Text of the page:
6. You’re defined by the person you love, not by why you’re trying to move on.
You can try to move on, try to replace the love you lost with a new one. Unfortunately, if you love someone — truly love that someone — you will always love him or her. It’s not something you can escape.
This isn’t to say you can’t find another person to love, but even if the memory of that old love goes into hibernation, it still exists, submerged below the current.
Trying to move on when you can’t move on clearly defines the person that you are. It defines who means most to you in the world, and it defines, to an extent, the future ahead of you.
7. You’re defined by the life you create, not by all the excuses you managed to adopt along the way.
Nothing defines you more than the life that you have created for yourself — it is you. Your life is the sum of your thoughts, your beliefs, your loves, your passions, your weaknesses, your inhibitions, dreams and wishes — failed or other.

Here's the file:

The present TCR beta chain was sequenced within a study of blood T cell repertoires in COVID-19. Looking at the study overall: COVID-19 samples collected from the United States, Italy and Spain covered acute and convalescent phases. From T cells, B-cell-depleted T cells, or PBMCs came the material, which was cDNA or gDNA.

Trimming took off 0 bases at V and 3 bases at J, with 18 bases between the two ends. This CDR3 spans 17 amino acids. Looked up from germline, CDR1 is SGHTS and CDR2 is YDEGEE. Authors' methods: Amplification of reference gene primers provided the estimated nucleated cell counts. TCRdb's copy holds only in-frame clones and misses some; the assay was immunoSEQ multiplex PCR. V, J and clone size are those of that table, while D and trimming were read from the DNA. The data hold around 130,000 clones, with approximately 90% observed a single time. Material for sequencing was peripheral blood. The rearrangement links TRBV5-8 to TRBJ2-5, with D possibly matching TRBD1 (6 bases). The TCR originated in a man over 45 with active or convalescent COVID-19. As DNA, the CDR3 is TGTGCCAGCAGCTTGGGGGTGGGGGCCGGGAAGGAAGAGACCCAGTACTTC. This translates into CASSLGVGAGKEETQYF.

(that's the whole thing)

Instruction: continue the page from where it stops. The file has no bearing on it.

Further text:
It does not matter what you intended to create. It doesn’t matter how you intended your life to turn out. It doesn’t matter why you decided to go down this particular path in life, nor does it matter why you are the person you’ve become.
If you believe in free will, then you must accept your reality as your own design.
Your intentions don’t matter. The outcome matters. The results matter. The way things turn out and how those ways affect all the world’s living things, matters.
Everything else is just you rationalizing why you failed. Who cares why you failed? All that matters is that, given endless opportunity to succeed, you chose this life.
by Paul Hudson
About the author
A young writer, philosopher, and entrepreneur, Paul Hudson (@MrPaulHudson) has been writing for Elite Daily nearly since the start. He primarily addresses the successes and downfalls of love and life.
This article originally appeared on Elite Daily. Reprinted with permission.
Photo credit: Nathan Congleton /flickr